Chocolatey and PowerShell – Revolutionize Windows, Part I
Ten years ago we did things a certain way. Five years ago we thought the things we did ten years ago were antiquated. Tomorrow you will wonder how you ever used Windows without PowerShell and Chocolatey.
Bold statements? Perhaps. Let’s think about a scenario for a moment. You run an open source project and for someone to hack on your project, they need to have Ruby, Ruby’s DevKit and NuGet installed. That’s kind of a large barrier to entry. What if there was a project out there where you could run one command and it would completely set up the development environment with all the tools you needed to hack on that project?
Shift for a second. What if there was a place that was like an app store that had free/open source tools and applications for Windows? What if installing these apps/tools was one line of code? What if I could have packages that have dependencies on multiple tools?
What if this already exists today?
Do I have your attention? Let’s talk about what Chocolatey (http://chocolatey.org) brings to the table. Chocolatey is an enabler. It enables you to get tools, to subscribe to the idea of global silent application installers, and to enable easier collaboration with others on windows. Chocolatey is a machine package manager that is kind of like apt–get with a Windows flavor.
If you are unfamiliar with apt (AdvancedPackageTool), it is the concept of software, configuration, components, everything (including the Linux kernel in Debian), built into packages that you can install on a Linux machine. Apt handles retrieval, configuration, installation and updating of software packages.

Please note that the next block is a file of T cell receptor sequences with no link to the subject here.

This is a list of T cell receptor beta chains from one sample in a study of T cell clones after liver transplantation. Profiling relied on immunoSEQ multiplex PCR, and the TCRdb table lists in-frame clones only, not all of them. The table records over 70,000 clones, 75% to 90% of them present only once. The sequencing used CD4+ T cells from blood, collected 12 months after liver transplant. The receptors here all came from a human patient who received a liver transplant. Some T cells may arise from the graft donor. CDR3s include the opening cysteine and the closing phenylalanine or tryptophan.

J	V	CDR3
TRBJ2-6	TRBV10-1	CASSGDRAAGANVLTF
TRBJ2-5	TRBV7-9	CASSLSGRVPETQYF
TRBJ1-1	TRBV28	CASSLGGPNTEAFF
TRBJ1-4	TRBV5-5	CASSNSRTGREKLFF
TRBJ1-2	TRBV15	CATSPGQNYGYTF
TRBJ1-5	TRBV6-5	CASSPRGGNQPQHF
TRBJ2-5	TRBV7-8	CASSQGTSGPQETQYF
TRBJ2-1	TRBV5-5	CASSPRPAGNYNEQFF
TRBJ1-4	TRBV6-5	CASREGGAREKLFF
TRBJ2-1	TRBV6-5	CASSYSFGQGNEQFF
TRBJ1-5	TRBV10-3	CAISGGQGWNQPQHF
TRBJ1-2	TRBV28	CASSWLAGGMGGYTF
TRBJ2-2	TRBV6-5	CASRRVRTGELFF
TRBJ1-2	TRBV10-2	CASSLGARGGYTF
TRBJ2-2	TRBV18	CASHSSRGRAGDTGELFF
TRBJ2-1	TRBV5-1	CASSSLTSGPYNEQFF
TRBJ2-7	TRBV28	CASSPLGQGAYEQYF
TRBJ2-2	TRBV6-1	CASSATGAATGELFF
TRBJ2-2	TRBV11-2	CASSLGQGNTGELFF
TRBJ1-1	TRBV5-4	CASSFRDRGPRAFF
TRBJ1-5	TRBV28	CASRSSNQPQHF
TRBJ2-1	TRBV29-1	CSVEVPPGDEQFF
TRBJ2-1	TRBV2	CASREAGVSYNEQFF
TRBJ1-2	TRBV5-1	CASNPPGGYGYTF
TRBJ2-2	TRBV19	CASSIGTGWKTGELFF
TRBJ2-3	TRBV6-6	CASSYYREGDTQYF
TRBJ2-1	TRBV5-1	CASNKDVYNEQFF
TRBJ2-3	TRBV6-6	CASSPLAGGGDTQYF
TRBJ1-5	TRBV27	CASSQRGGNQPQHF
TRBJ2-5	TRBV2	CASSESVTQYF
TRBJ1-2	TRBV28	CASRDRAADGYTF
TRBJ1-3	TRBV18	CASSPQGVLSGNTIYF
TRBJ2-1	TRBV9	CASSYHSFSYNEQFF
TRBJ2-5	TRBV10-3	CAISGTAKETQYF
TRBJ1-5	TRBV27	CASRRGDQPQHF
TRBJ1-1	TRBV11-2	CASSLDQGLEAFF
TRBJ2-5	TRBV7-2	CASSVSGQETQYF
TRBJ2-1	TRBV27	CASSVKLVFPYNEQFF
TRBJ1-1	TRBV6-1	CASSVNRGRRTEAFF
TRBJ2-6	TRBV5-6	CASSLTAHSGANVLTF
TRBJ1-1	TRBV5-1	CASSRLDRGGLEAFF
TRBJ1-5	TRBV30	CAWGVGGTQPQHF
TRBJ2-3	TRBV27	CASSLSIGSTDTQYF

Let’s explore the concepts of Chocolatey and how it can shift your thinking about what’s possible with Windows.
Chocolatey, like RubyGems, will allow people to include executables in their packages. Ruby Gems, if you are unfamiliar, are software packages that contain a library or application. The application gems are synonymous with what I will describe as “tools” because they are brought to your system, but they are not “installed” to windows.
If you include an executable in a package or download one to the package folder at runtime, Chocolatey will set up a batch command file on the path that links to that executable so that it can be called from anywhere on the system. Let’s say I want to install something like StatLight, which is a tool for testing Silverlight applications. The NuGet package literally has the executable in it, so all I need to run is (Note: all Chocolatey commands can be run without PowerShell thus why they don’t look like PowerShell verbs):
PS \> chocolatey install statlight
It picks up the StatLight executable in the package and links to it, so I can run:
PS \> statlight
The command redirects me to the actual statlight.exe and allows me to use the tool.
Global Silent Application Installer
At one point or another you may have worked with the concept of keeping a set of installers and MSIs on some company drive with silent install batches so that you could set your machine up. You were stuck to that version. When I started working on chocolatey, I had a couple of years’ experience working on making silent installers at two companies. The biggest roadblocks were keeping all of these applications up to date. Worse still, making sure everyone was on a standard version after you updated the package.
Chocolatey solves both of these problems because it never requires you to download these items ahead of time and it makes updating as easy as installing. To install an application like msysGit I just need to type:
PS \> cinst msysgit
Press enter and wait for it to finish. When it completes, msysGit is installed on my machine. It downloads the MSI from the distribution source and invokes a silent install on it.
That’s part one, in the next segment we’ll cover updates, setting up a development environment from source and creating packages.